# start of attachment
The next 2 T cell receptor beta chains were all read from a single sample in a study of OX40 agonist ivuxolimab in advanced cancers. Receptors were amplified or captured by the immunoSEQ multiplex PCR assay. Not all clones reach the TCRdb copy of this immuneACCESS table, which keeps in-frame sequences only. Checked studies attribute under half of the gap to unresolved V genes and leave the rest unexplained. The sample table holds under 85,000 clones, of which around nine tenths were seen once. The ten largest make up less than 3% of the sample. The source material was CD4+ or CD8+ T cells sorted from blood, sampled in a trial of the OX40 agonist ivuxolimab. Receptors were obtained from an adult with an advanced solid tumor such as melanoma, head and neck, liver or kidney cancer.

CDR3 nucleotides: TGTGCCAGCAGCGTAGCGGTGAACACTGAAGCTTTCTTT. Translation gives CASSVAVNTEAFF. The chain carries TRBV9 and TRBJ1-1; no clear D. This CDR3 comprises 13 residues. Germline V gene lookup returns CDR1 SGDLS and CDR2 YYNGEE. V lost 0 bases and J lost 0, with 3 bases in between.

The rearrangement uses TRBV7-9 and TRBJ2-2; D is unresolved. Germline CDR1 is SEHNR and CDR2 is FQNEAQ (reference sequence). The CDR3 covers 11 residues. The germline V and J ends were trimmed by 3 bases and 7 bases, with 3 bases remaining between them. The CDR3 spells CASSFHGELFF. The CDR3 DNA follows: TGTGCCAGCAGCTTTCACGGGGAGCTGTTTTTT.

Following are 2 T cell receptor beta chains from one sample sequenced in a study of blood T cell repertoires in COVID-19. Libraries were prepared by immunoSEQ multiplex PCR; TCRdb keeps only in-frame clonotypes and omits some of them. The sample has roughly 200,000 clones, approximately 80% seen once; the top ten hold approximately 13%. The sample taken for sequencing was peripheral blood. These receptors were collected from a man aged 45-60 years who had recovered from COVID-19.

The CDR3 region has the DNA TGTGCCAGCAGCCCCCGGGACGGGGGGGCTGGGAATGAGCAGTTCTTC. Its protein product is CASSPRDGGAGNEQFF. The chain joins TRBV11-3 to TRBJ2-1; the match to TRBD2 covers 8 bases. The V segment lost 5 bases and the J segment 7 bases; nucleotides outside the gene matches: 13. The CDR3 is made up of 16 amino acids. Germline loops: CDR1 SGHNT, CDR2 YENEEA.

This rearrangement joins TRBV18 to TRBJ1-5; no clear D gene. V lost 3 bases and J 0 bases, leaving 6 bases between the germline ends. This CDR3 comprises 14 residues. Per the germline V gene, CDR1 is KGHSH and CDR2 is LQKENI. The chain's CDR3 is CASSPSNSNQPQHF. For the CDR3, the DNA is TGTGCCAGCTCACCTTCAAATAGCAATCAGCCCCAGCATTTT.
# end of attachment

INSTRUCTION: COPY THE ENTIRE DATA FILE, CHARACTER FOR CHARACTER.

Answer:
The next 2 T cell receptor beta chains were all read from a single sample in a study of OX40 agonist ivuxolimab in advanced cancers. Receptors were amplified or captured by the immunoSEQ multiplex PCR assay. Not all clones reach the TCRdb copy of this immuneACCESS table, which keeps in-frame sequences only. Checked studies attribute under half of the gap to unresolved V genes and leave the rest unexplained. The sample table holds under 85,000 clones, of which around nine tenths were seen once. The ten largest make up less than 3% of the sample. The source material was CD4+ or CD8+ T cells sorted from blood, sampled in a trial of the OX40 agonist ivuxolimab. Receptors were obtained from an adult with an advanced solid tumor such as melanoma, head and neck, liver or kidney cancer.

CDR3 nucleotides: TGTGCCAGCAGCGTAGCGGTGAACACTGAAGCTTTCTTT. Translation gives CASSVAVNTEAFF. The chain carries TRBV9 and TRBJ1-1; no clear D. This CDR3 comprises 13 residues. Germline V gene lookup returns CDR1 SGDLS and CDR2 YYNGEE. V lost 0 bases and J lost 0, with 3 bases in between.

The rearrangement uses TRBV7-9 and TRBJ2-2; D is unresolved. Germline CDR1 is SEHNR and CDR2 is FQNEAQ (reference sequence). The CDR3 covers 11 residues. The germline V and J ends were trimmed by 3 bases and 7 bases, with 3 bases remaining between them. The CDR3 spells CASSFHGELFF. The CDR3 DNA follows: TGTGCCAGCAGCTTTCACGGGGAGCTGTTTTTT.

Following are 2 T cell receptor beta chains from one sample sequenced in a study of blood T cell repertoires in COVID-19. Libraries were prepared by immunoSEQ multiplex PCR; TCRdb keeps only in-frame clonotypes and omits some of them. The sample has roughly 200,000 clones, approximately 80% seen once; the top ten hold approximately 13%. The sample taken for sequencing was peripheral blood. These receptors were collected from a man aged 45-60 years who had recovered from COVID-19.

The CDR3 region has the DNA TGTGCCAGCAGCCCCCGGGACGGGGGGGCTGGGAATGAGCAGTTCTTC. Its protein product is CASSPRDGGAGNEQFF. The chain joins TRBV11-3 to TRBJ2-1; the match to TRBD2 covers 8 bases. The V segment lost 5 bases and the J segment 7 bases; nucleotides outside the gene matches: 13. The CDR3 is made up of 16 amino acids. Germline loops: CDR1 SGHNT, CDR2 YENEEA.

This rearrangement joins TRBV18 to TRBJ1-5; no clear D gene. V lost 3 bases and J 0 bases, leaving 6 bases between the germline ends. This CDR3 comprises 14 residues. Per the germline V gene, CDR1 is KGHSH and CDR2 is LQKENI. The chain's CDR3 is CASSPSNSNQPQHF. For the CDR3, the DNA is TGTGCCAGCTCACCTTCAAATAGCAATCAGCCCCAGCATTTT.